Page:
Some Venezuelan migrants will be allowed to enter the U.S. and stay legally for up to two years, the Biden administration announced Wednesday.
Venezuelans who cross the Mexican border without authorization, however, will be turned back.
The program, which will be capped at 24,000 migrants, is similar to one implemented for Ukrainians after the Russian invasion, officials said. Each migrant will need a sponsor in the U.S. who guarantees financial support for the person. After their applications are approved, they would fly here.
“These actions make clear that there is a lawful and orderly way for Venezuelans to enter the United States, and lawful entry is the only way,” Homeland Security Secretary Alejandro N. Mayorkas said in a statement. “Those who attempt to cross the southern border of the United States illegally will be returned to Mexico and will be ineligible for this process in the future. Those who follow the lawful process will have the opportunity to travel safely to the United States and become eligible to work here.”
The program is seen within the administration as a way to slow the rising numbers of migrants crossing the border without authorization.
In the last fiscal year, which ended in September, U.S. Customs and Border Protection recorded more than 2 million encounters with migrants at the border — a record high.
In recent months, an increasing number of border crossers have been asylum seekers from Venezuela, Cuba and Nicaragua. Many have been processed by border agents and released to pursue their asylum claims within the U.S.
The increasing number of migrants at the border has placed political pressure on the administration, as states such as Texas have sent buses full of migrants to cities including Washington and New York. U.S. officials framed Wednesday’s announcement as an effort to work with Mexico to address the problem.
“The actions the United States and Mexico are announcing today are intended to address the most acute irregular migration and help ease pressure on the cities and states receiving these individuals,” the Department of Homeland Security said in a news release.
Cubans and Venezuelans are more difficult to deport than people of other nationalities, due to strained U.S. relations with those countries. U.S. officials have been unable to send them back to their home countries in significant numbers.
A draft version of the new policy had included migrants from Haiti, Nicaragua and Cuba, according to documents obtained by The Times.
It’s unclear why only Venezuela ended up in the final version. U.S. officials noted that the program could be expanded in the future.
Due to deteriorating economic conditions and an authoritarian government, a quarter of Venezuela’s population has left the country. In the last year, U.S. border officials counted on average more than 15,000 Venezuelans crossing the border each month. The number rose to 33,000 in September.
Administration officials hope that creating an orderly process for Venezuelans to enter the U.S. will discourage migrants from crossing the border without authorization, lessening the load on overwhelmed Border Patrol agents.
For an administration that largely has been focused on rolling back Trump-era restrictions at the border, this measure appears to be a new approach.
The Venezuelan immigrant community in the U.S. is not large, and migrants could have a difficult time finding sponsors.
Once the program launches, Venezuelans who travel through Mexico or Panama without authorization will not be eligible. Those who have been deported from the U.S. within the last five years also will not be eligible.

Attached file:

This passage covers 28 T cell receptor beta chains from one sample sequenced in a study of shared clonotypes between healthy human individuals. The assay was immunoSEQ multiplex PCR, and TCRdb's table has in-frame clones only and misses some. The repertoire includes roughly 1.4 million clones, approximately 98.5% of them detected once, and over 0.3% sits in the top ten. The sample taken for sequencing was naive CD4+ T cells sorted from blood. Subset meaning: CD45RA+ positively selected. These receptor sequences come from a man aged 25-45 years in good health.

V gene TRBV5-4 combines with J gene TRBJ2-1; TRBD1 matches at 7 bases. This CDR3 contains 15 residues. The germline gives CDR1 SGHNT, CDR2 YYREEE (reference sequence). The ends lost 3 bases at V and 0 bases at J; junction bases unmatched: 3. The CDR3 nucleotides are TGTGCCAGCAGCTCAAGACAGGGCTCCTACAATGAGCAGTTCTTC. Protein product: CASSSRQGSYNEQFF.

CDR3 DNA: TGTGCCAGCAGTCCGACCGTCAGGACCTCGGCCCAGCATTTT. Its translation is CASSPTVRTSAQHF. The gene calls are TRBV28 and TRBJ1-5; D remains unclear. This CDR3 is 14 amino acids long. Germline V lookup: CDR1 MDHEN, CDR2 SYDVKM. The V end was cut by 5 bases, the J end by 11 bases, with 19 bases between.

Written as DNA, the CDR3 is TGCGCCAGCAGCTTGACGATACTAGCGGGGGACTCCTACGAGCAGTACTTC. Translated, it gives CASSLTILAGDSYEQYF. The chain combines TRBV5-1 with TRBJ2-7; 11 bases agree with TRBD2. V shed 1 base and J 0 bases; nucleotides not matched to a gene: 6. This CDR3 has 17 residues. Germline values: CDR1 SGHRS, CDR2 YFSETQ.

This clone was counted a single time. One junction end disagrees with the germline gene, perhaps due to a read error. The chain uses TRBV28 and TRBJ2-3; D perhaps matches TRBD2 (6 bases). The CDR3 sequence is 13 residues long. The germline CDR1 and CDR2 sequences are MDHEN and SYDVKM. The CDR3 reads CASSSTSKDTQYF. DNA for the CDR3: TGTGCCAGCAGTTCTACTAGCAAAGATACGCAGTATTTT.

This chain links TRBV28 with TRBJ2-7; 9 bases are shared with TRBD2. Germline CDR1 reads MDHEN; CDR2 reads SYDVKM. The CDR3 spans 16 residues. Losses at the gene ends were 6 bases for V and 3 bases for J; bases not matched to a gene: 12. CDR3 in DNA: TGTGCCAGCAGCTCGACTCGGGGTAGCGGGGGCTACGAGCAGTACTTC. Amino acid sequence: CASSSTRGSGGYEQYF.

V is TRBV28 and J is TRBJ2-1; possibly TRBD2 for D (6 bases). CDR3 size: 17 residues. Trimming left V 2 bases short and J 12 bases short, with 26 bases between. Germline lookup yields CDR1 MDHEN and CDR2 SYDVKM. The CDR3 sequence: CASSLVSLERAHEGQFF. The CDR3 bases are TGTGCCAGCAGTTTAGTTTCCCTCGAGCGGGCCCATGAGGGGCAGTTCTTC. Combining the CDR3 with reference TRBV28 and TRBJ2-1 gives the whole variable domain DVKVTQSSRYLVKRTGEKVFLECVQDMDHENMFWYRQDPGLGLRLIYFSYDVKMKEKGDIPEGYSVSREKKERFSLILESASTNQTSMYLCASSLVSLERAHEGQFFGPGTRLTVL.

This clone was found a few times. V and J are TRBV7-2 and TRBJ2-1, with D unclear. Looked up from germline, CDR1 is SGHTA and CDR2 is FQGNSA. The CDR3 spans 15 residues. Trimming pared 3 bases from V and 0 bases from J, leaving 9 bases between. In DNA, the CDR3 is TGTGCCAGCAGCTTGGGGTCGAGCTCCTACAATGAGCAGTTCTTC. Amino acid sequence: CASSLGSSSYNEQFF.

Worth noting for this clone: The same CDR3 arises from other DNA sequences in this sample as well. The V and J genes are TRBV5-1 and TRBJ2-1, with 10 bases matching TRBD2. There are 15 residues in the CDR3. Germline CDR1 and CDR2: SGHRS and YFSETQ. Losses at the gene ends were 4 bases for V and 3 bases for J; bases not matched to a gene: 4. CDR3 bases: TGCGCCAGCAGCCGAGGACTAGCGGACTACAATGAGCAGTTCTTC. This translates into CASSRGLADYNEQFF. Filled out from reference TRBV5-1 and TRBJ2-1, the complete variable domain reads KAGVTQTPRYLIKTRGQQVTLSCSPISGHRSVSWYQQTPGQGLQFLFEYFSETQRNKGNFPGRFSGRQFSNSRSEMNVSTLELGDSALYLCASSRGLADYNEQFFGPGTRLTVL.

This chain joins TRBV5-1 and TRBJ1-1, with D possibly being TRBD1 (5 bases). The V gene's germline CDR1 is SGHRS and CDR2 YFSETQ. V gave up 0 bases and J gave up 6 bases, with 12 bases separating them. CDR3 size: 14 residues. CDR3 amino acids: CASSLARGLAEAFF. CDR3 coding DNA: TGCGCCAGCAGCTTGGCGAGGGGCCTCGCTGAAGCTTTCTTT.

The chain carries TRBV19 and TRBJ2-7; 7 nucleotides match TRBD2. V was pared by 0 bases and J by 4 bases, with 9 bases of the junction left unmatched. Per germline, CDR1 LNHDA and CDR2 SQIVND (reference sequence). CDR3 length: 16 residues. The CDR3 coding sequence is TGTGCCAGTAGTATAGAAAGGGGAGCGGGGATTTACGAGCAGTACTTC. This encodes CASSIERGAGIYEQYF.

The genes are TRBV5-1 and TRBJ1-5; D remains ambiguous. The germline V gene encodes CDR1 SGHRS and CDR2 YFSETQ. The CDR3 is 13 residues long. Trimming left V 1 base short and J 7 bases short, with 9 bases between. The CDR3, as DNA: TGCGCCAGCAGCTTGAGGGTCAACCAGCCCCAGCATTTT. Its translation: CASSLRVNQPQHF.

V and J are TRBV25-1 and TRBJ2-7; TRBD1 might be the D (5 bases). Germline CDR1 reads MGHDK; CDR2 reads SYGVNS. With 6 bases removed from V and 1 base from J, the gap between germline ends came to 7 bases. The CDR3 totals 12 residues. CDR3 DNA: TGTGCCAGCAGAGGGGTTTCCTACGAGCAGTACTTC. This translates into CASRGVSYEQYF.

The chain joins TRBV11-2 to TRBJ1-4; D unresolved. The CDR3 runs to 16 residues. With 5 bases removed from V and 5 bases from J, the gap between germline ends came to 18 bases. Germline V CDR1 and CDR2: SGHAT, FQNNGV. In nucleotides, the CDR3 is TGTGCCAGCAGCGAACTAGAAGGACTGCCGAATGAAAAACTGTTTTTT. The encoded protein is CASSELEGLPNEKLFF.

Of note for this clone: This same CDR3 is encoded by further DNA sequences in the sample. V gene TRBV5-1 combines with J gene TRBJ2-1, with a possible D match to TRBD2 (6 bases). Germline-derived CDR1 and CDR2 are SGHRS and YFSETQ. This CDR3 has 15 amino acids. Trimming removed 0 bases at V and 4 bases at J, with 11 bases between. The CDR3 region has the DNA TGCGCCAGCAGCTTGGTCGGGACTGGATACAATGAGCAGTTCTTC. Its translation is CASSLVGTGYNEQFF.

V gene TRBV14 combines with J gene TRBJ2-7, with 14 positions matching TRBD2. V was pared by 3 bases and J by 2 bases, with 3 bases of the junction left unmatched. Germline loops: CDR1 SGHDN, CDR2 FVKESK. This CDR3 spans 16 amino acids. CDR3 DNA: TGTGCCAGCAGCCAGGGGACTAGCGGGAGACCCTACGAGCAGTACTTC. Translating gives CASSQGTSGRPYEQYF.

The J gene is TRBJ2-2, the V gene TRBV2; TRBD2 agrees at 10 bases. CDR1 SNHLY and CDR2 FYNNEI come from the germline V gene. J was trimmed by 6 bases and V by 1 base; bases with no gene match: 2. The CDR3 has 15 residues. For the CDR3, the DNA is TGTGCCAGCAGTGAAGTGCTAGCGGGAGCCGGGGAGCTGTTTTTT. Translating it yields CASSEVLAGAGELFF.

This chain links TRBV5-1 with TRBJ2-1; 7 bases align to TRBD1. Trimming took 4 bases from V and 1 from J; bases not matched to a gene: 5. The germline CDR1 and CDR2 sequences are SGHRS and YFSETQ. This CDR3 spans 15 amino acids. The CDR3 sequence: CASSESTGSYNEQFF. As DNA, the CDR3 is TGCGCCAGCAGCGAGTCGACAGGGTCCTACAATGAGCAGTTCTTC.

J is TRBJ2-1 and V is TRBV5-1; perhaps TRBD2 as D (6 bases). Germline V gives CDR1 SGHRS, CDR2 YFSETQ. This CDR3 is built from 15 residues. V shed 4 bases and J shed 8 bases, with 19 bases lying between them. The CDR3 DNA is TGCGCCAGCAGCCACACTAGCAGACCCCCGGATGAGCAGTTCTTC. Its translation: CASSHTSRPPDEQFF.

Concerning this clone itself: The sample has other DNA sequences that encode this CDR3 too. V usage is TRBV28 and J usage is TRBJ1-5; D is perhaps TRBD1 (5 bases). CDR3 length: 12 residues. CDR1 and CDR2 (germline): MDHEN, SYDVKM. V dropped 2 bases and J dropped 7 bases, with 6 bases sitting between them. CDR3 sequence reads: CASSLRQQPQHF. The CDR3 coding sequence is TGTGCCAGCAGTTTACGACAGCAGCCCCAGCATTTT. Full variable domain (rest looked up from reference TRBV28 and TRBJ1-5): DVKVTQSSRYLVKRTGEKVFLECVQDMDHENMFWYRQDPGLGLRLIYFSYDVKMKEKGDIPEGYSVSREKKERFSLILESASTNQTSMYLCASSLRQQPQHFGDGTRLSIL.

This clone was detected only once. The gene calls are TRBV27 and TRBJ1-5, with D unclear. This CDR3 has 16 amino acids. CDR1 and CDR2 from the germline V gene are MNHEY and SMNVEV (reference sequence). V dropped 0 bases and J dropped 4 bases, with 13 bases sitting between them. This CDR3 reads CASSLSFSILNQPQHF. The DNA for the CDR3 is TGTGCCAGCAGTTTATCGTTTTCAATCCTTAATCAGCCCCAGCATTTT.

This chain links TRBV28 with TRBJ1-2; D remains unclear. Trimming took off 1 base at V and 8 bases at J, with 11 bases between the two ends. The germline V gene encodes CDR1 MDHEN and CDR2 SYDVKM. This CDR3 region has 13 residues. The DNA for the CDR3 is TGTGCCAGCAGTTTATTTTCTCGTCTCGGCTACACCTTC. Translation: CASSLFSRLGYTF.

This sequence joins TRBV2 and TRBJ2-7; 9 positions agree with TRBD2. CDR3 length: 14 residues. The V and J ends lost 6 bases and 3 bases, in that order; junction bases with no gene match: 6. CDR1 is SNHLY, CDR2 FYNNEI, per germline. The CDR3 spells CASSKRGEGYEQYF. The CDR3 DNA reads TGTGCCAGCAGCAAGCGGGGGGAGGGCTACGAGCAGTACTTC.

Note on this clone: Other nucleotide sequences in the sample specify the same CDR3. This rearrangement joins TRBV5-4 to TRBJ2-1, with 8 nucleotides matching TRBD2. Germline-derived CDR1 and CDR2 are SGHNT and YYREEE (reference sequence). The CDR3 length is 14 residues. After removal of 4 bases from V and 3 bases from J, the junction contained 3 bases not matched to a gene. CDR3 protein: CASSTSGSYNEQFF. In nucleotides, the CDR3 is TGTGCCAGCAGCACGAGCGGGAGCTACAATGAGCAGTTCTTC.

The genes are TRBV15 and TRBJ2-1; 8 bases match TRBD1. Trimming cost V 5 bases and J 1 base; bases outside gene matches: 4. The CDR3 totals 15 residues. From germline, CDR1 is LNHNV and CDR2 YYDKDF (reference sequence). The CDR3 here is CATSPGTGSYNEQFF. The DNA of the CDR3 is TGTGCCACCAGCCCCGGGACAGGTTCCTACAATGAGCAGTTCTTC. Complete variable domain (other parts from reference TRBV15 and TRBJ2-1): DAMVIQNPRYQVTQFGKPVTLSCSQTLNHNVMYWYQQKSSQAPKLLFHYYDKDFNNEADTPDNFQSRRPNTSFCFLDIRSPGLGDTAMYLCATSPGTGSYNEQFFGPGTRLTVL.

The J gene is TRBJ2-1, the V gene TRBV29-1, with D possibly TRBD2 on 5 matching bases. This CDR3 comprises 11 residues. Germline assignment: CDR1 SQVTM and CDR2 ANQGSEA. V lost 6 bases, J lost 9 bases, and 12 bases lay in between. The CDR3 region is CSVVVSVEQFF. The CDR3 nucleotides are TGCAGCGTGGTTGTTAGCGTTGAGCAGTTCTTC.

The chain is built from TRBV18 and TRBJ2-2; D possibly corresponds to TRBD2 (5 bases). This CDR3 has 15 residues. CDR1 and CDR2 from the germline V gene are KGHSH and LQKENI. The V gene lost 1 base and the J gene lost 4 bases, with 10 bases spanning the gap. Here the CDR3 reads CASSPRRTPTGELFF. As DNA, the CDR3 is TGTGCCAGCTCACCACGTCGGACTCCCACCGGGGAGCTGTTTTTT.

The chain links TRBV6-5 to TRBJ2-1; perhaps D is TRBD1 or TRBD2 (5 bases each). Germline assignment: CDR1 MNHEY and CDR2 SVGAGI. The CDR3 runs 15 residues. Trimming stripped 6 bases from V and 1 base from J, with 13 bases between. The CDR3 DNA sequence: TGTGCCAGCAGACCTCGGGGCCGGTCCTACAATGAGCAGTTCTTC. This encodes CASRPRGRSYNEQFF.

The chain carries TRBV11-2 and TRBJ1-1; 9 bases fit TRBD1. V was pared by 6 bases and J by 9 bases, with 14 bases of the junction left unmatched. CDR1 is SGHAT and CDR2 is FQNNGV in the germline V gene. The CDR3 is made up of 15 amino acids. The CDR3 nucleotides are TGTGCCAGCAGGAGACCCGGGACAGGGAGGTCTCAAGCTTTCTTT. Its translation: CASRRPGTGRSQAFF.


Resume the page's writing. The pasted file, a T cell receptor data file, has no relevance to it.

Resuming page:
Requiring migrants to arrive by plane or other safer routes could dissuade them from hiking through the Darien Gap, a jungle between Colombia and Panama that UNICEF describes as one of the most dangerous routes in the world.
Venezuelans who do not go through the new process and who cross the southern border without authorization could be expelled to Mexico under Title 42, a public health law invoked during the pandemic.
In recent months, U.S. officials have been negotiating with Mexican officials to accept Venezuelans under Title 42.
Biden administration officials have made a point to highlight the increase in migrants from Venezuela, Nicaragua and Cuba. In August, migrants from the three countries were apprehended 50,000 times by border agents.
“Failing communist regimes in Venezuela, Nicaragua, and Cuba are driving a new wave of migration across the Western Hemisphere, including the recent increase in encounters at the southwest U.S. border,” U.S. Customs and Border Protection Commissioner Chris Magnus said in a statement in September.
Under the new policy, a person wanting to sponsor a Venezuelan migrant would submit an application to U.S. Citizenship and Immigration Services.
If the application is approved, migrants will receive information about how to enter the country legally. U.S. officials will vet them for security risks.
They will be expected to arrange their own flights and can apply for work permits. If their asylum or other immigration claim is not approved, they will have to leave the country in most cases.
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Hamed Aleaziz covers immigration policy for the Los Angeles Times. Previously, he was at BuzzFeed News, where he covered immigration and consistently broke news on Trump and Biden policies, revealed internal reports detailing conditions within DHS detention and documented how ICE deported a group of children to Guatemala after a federal court judge said it couldn’t. Before that, he covered immigration, race and civil rights at the San Francisco Chronicle, was a criminal justice reporter at the Daily Journal and did a fellowship at Mother Jones magazine. A Livingston Award finalist in 2021, Aleaziz graduated from the University of Oregon with a degree in journalism.
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